"This will be our first face-to-face contest with 'Pigi' Andersson and Guy Wilks, although I did compete against them in 2003. They are strong opponents who now know the championship very well. It will be important to try to finish ahead of them which, I suppose, equates to wanting to win. It's a tough challenge but we will just have to go for it..."
Winner of the 2005 Citroen C2 Rallye Challenge. First season in the JWRC.
What is your experience of gravel?
"In 2003, I took part in the 'Terre de l'Auxerrois' in France with a Super 1600 car. It was only my second ever rally. The same year, I also competed in the Rallye de Paris. But I can't remember much about either event. Nothing, in any case, that could be of any use to me today. On the other hand, my season with the Saxo T4 in 2004 was extremely useful. Amongst other things, it taught me how to take pacenotes in just a single pass through the stages. The JWRC allows two passes, so I now get to check my notes, something I was never able to do in the French Championship. My year with the T4 also enabled me to accustom myself to the way grip changes from hard-packed dirt, to sand, to gravel and all the different types of surface you can come across on loose events. Last year, I contested two French Championship rallies in a WRC car, but that was more a case of learning the car than learning the surface!"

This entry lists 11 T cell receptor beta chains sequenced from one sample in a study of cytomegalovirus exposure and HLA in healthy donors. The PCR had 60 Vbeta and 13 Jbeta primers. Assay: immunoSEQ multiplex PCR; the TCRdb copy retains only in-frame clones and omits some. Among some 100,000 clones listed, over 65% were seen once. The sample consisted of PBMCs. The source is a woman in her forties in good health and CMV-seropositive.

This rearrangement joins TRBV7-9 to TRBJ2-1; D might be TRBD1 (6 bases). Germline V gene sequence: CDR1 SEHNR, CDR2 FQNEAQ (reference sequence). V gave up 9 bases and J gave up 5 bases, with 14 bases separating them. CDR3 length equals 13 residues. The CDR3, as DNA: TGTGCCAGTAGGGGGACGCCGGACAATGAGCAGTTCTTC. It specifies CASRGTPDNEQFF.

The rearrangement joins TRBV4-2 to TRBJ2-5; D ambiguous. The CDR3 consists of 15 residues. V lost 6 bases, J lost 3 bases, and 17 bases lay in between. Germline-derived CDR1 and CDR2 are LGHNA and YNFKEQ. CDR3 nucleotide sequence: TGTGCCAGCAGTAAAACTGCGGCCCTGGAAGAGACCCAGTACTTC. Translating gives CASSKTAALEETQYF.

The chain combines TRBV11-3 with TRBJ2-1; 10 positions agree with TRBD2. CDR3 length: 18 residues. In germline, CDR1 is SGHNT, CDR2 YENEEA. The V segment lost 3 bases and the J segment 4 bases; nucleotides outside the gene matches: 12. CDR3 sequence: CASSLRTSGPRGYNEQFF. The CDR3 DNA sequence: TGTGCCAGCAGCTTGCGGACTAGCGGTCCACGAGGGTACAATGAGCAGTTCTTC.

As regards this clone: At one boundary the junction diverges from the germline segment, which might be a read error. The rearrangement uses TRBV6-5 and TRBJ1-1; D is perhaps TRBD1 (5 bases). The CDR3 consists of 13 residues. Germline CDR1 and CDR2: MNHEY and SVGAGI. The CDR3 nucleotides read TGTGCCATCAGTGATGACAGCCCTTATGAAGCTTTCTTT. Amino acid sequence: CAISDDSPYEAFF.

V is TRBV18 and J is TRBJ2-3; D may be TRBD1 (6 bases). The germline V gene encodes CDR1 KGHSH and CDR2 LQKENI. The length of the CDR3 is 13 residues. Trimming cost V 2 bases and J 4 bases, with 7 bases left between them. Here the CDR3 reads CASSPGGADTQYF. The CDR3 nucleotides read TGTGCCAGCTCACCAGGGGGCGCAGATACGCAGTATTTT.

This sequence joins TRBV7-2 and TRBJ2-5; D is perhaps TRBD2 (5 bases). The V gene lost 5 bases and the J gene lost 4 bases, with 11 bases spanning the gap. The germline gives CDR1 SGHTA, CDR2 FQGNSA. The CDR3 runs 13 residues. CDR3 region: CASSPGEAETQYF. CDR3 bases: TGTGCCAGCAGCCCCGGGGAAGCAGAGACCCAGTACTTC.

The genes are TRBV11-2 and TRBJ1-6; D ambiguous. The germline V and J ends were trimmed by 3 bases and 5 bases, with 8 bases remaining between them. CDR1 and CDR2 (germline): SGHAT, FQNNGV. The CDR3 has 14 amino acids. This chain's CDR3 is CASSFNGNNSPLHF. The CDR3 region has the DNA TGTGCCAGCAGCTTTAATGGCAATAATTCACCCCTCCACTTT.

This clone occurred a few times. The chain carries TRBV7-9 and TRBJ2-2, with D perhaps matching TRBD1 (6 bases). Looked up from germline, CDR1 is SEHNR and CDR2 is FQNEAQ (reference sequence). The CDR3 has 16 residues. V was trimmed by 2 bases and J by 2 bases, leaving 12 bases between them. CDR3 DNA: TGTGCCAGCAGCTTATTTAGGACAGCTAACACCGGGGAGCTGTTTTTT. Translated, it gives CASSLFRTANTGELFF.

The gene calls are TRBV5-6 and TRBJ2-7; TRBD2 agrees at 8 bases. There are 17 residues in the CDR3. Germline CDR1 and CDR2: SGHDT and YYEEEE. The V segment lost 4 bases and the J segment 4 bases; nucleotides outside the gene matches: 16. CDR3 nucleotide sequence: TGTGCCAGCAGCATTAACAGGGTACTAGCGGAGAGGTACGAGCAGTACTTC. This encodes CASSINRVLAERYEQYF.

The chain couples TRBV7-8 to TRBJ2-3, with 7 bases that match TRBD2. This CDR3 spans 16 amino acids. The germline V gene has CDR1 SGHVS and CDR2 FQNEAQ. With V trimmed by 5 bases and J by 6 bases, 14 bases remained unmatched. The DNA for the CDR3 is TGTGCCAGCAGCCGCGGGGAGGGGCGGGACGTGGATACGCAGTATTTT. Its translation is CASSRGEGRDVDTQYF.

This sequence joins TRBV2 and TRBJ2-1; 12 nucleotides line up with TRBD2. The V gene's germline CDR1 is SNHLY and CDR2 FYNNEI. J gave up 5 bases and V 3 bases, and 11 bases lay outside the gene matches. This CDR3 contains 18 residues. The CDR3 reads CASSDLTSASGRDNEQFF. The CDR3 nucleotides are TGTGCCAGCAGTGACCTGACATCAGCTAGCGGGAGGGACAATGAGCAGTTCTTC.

More than half of this year's Rally Italia Sardegna is new. Is that good for 'rookies' like